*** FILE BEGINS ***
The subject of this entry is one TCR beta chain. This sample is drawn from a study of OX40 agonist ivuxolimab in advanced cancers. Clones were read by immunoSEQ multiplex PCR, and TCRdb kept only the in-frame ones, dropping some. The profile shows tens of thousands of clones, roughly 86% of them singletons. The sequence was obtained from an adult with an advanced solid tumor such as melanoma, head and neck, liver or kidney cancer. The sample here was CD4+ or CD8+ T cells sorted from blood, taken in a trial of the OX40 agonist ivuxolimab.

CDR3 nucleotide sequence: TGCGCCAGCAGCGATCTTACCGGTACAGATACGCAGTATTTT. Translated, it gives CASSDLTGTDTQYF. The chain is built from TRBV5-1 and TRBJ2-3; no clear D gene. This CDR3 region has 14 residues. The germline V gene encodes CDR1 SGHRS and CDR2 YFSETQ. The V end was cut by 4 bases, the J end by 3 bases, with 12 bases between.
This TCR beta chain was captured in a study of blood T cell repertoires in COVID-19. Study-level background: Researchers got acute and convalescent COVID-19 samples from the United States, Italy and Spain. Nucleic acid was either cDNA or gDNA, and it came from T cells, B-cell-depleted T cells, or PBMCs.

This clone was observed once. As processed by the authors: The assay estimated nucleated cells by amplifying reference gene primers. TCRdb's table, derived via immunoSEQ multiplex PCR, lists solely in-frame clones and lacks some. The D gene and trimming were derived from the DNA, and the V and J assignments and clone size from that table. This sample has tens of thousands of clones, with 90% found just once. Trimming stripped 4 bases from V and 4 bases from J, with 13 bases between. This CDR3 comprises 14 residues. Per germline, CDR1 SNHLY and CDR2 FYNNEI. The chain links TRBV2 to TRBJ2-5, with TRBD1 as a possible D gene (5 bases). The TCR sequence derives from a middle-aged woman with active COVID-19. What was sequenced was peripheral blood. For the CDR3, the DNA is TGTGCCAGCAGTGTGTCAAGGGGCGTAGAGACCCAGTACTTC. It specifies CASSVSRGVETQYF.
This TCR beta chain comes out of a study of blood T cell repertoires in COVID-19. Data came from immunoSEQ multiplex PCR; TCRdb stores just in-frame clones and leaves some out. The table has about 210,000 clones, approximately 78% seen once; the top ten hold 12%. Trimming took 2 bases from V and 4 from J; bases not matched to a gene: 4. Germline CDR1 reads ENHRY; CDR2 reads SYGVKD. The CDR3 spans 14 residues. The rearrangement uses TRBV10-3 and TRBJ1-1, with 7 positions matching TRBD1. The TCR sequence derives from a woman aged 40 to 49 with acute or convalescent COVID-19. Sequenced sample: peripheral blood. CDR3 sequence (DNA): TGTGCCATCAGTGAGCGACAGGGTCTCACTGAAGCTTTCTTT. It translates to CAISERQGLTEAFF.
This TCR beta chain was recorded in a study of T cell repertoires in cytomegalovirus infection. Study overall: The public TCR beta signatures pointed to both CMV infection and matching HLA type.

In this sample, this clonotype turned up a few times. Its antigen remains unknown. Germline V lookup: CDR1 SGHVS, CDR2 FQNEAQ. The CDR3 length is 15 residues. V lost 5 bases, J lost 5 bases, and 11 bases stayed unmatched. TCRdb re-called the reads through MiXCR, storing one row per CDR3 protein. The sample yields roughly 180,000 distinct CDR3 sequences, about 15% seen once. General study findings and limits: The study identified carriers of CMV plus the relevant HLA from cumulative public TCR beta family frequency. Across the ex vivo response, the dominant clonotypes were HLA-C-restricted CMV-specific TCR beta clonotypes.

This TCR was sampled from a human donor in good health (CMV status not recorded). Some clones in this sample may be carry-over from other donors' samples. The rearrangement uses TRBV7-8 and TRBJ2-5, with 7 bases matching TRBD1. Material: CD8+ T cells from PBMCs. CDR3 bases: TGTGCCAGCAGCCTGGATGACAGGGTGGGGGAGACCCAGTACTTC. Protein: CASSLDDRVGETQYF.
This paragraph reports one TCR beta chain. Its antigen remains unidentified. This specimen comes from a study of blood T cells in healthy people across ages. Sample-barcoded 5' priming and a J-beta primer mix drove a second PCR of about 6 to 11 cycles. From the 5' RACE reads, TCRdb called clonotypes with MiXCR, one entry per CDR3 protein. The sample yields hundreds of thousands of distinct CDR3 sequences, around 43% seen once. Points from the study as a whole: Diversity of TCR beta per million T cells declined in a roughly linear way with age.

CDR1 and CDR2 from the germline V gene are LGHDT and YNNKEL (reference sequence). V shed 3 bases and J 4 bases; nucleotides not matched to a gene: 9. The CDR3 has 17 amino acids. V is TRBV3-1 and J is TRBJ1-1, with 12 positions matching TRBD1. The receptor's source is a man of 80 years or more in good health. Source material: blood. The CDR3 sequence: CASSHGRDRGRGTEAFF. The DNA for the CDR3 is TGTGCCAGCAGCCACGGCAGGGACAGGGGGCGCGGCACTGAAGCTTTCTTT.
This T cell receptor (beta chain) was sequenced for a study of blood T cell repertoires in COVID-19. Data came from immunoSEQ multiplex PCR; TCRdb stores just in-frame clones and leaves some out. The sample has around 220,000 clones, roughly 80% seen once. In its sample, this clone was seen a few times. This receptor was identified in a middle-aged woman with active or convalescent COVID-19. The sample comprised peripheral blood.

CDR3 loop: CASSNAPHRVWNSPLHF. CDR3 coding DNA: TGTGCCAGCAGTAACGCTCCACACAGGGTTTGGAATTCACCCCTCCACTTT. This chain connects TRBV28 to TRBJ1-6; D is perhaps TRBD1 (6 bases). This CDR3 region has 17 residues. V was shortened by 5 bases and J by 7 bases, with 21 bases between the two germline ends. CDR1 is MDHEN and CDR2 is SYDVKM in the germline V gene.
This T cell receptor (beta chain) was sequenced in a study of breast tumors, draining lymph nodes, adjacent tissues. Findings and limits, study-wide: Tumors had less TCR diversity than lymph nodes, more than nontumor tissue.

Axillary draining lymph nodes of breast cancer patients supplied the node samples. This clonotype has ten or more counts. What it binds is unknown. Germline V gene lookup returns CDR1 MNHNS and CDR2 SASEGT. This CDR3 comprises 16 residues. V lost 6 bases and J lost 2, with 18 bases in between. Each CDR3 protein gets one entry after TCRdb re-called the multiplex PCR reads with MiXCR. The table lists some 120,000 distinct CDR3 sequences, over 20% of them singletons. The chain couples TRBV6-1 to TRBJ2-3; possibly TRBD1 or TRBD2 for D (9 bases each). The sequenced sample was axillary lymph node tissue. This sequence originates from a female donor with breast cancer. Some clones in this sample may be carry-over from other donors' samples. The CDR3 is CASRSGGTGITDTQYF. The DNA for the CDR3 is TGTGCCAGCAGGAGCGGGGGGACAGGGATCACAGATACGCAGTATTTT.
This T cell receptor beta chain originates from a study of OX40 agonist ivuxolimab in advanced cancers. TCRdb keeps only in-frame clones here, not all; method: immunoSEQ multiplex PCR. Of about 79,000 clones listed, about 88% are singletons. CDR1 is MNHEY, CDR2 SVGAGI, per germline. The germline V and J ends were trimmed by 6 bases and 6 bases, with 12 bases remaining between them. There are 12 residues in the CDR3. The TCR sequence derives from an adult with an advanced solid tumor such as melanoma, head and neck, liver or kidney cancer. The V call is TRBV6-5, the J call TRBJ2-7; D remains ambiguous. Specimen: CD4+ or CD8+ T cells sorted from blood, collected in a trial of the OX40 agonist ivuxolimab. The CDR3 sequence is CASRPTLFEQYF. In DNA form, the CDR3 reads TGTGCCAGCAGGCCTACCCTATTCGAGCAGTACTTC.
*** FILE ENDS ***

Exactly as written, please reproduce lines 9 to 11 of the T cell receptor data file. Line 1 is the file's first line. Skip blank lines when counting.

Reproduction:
This paragraph reports one TCR beta chain. Its antigen remains unidentified. This specimen comes from a study of blood T cells in healthy people across ages. Sample-barcoded 5' priming and a J-beta primer mix drove a second PCR of about 6 to 11 cycles. From the 5' RACE reads, TCRdb called clonotypes with MiXCR, one entry per CDR3 protein. The sample yields hundreds of thousands of distinct CDR3 sequences, around 43% seen once. Points from the study as a whole: Diversity of TCR beta per million T cells declined in a roughly linear way with age.

CDR1 and CDR2 from the germline V gene are LGHDT and YNNKEL (reference sequence). V shed 3 bases and J 4 bases; nucleotides not matched to a gene: 9. The CDR3 has 17 amino acids. V is TRBV3-1 and J is TRBJ1-1, with 12 positions matching TRBD1. The receptor's source is a man of 80 years or more in good health. Source material: blood. The CDR3 sequence: CASSHGRDRGRGTEAFF. The DNA for the CDR3 is TGTGCCAGCAGCCACGGCAGGGACAGGGGGCGCGGCACTGAAGCTTTCTTT.
This T cell receptor (beta chain) was sequenced for a study of blood T cell repertoires in COVID-19. Data came from immunoSEQ multiplex PCR; TCRdb stores just in-frame clones and leaves some out. The sample has around 220,000 clones, roughly 80% seen once. In its sample, this clone was seen a few times. This receptor was identified in a middle-aged woman with active or convalescent COVID-19. The sample comprised peripheral blood.